Just 3 years after they played the BBC Introducing Stage Marmozets have managed to make the leap to the coveted main stage. The dove into their raucous set on ‘Move, Shake, Hide’ with the unabashed vigour and raw energy that has driven their success. Dwarfed by the size of their stage, however, some of the reaction their music deserved was lost. And yet, they still brought a rock party to the early crowd by blending Black Sabbath’s ‘Iron Man’ into the intro of ‘Born Young and Free’.
The dubstep rock band Modestep had Reading in the palm of their hand for their utterly massive mid-afternoon set. Their throbbing and winding sound was unrelenting and hugely infectious, resulting in moshpits galore and an insatiable crowd. Opening tracks ‘Sing’ and ‘Rainbow’ showed what they were made of, and it simply went uphill from there. By the time ‘Sunlight’ came on Josh Modestep had created utter carnage in the crowd below and the band had outdone all expectations with a killer performance.
At the NME stage the stylish personas and honey-thick vocals of Spector were effortlessly charming the crowded tent with tracks ‘Celestine’ and ‘Bad Boyfriend’. The crowd radiated good vibes as the assembled clapped and sang along spontaneously. By the time the set closed on ‘All The Sad Young Men‘ these London boys had perfectly rounded up their swish and laid-back brand of alternative rock.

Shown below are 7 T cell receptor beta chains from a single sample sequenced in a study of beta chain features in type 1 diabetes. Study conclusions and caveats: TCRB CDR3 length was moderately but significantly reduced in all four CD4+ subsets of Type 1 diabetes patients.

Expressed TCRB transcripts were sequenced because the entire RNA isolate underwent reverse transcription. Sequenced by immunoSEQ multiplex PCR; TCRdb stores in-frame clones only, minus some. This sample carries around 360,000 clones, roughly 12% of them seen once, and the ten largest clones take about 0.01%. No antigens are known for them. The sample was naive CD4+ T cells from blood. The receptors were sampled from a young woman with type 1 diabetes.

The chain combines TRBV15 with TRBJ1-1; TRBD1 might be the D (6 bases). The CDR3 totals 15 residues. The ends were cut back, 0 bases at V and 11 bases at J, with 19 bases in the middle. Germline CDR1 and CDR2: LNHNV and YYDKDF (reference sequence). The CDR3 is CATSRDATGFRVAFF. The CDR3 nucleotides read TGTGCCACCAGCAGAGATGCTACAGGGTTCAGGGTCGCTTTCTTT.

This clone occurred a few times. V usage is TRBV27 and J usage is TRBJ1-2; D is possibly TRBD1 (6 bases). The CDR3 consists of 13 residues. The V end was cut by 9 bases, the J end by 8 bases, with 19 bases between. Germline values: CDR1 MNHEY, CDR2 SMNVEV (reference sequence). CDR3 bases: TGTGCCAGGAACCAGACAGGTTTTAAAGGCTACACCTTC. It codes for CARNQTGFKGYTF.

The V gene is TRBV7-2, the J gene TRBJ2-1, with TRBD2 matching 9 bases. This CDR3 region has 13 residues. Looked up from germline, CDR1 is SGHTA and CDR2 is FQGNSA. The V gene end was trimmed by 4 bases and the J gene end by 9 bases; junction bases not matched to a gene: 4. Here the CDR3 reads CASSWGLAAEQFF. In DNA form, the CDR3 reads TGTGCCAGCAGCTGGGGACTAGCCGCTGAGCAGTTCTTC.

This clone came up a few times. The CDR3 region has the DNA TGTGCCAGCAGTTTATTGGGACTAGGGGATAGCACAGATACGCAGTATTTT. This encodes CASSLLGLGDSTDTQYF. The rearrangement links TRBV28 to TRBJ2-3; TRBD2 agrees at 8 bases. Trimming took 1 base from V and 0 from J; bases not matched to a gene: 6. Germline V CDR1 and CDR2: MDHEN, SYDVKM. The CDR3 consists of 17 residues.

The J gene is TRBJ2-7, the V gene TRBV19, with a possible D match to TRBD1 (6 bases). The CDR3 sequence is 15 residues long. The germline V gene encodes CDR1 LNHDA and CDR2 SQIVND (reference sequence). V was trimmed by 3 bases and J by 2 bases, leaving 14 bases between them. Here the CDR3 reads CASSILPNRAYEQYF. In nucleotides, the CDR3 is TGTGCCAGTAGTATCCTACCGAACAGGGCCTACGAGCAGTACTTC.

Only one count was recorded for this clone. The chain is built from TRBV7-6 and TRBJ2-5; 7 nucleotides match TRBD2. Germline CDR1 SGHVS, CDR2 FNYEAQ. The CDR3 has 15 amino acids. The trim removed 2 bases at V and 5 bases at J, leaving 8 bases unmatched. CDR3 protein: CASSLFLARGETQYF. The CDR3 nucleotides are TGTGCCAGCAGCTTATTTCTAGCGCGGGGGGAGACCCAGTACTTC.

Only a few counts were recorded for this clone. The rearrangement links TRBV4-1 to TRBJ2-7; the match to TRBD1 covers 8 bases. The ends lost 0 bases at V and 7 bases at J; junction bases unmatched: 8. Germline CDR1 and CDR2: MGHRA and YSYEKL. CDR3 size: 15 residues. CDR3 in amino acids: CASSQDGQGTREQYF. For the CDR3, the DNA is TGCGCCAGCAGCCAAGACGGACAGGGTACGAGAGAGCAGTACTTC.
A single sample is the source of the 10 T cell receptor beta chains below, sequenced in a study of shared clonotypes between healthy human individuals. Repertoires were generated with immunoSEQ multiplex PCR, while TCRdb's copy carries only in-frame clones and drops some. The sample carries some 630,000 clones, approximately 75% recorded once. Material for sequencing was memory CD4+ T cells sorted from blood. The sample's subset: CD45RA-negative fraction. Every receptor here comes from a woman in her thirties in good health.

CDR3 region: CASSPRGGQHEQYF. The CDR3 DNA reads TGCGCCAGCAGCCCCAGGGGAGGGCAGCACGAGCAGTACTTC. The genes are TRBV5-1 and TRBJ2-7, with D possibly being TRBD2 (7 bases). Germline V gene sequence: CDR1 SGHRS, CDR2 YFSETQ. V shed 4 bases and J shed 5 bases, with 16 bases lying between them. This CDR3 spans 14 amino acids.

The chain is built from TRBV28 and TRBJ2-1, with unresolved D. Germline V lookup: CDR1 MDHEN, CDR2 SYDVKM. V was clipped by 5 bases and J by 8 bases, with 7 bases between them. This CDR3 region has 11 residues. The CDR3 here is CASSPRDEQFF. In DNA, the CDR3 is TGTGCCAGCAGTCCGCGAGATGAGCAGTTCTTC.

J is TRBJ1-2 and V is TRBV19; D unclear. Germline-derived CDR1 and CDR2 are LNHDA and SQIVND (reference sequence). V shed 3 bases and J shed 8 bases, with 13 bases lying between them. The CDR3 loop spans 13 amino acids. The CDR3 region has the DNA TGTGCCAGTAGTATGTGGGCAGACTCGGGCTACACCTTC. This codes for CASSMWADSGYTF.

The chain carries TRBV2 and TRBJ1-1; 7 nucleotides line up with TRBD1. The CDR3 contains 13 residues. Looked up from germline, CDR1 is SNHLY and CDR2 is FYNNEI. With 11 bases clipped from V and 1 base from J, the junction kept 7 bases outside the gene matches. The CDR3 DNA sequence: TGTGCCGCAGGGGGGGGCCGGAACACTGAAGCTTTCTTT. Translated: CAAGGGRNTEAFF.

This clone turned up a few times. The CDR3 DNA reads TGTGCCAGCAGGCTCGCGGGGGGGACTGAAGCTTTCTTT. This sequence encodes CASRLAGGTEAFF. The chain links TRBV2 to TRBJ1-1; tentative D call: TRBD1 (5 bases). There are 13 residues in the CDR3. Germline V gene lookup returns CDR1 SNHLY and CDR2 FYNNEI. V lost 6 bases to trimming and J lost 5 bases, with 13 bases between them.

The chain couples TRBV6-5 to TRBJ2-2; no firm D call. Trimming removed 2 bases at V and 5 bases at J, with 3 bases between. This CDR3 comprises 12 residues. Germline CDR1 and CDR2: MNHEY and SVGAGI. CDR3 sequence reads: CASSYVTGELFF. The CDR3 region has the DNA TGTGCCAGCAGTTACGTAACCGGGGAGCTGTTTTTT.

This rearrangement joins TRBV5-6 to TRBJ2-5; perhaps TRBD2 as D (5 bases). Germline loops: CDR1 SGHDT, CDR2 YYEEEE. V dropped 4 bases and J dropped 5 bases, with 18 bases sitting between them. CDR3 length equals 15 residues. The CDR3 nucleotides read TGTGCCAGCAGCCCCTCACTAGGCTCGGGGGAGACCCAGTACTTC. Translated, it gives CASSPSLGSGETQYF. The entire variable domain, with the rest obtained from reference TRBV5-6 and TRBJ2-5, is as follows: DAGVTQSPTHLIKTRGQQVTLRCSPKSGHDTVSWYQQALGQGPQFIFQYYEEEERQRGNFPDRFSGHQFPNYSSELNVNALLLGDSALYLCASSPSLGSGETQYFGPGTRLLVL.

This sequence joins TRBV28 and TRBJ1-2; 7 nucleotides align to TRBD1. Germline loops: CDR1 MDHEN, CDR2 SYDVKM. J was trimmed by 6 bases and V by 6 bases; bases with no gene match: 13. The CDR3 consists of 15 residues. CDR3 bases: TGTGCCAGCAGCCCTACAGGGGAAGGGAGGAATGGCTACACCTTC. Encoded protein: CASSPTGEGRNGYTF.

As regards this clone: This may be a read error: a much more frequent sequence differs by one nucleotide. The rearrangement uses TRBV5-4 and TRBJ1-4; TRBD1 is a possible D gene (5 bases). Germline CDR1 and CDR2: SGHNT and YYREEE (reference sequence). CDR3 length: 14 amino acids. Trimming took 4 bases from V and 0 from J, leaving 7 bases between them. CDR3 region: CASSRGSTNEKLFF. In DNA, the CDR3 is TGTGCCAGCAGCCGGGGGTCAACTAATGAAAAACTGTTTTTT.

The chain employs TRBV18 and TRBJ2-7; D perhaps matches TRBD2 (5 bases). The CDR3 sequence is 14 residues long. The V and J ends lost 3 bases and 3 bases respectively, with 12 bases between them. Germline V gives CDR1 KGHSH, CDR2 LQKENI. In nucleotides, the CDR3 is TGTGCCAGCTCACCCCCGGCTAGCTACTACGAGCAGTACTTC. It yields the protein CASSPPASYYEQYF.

With just a drummer, a bass guitar and a lot of rain to work with on stage Royal Blood definitely had a challenge ahead of them and yet they still secured a massive reaction and and even more massive sound worthy of a headline act. After reeling in their fans with ‘Little Monster’ and ‘Figure It Out’ the duo gave Reading a treat with the debut of their mighty riff-heavy new song ‘Hook, Line and Sinker’. The effortless way that they rocked the crowd despite the pouring rain showed that Royal Blood definitely deserve their ever-growing reputation.
Ever since their sell-out Wembley gig, the new kings of rock Bring Me The Horizon have proven they know how to put on a show. The crowd was prepared for the proceedings by Radio 1 Rock DJ Daniel P. Carter who introduced a hugely helpful health and safety video – take your drugs before the show and say goodbye to your loved ones, we were advised. Oli Sykes and company enter accompanied by hypnotic lights, dystopian images and massive smoke cannons ready to open Reading up. No pit is big enough, according to Sykes, for the massive intensity of ‘Shadow Moses’ and ‘Go To Hell, For Heaven’s Sake’. With middle fingers in their air and flare guns galore the crowd unite with the Bring Me boys as they throwback to their metal days with ‘Chelsea Smile’ and bring us to today with new song ‘Throne’. Prepare for a takeover, because after that performance Bring Me The Horizon will be headlining Reading and Leeds some day very soon.
Legends Metallica are given a warm welcome to the home of rock as they start a set filled with some of the biggest production the festival has ever seen. The gloomy weather perfectly matched their apocalyptic stage set up and heavy sound. Fans were treated to classics, some of which hadn’t been heard live in the UK in decades, such as ‘King Nothing’ and ‘The Day That Never Comes’. Over two hours of any band, however, is a little much and even the fans they had assembled on stage seemed a little less than thrilled at points. And yet, a band that was once firmly stuck in a niche stood strong and tall on stage converting their audience song by song with a stream of riffs, grunts and homages to the golden days of rock. By the encore Metallica had won Reading’s heart yet again, and they closed on the much anticipated ‘Whiskey in the Jar‘, ‘Nothing Else Matters’ and ‘Enter Sandman’ accompanied by balloons and fireworks.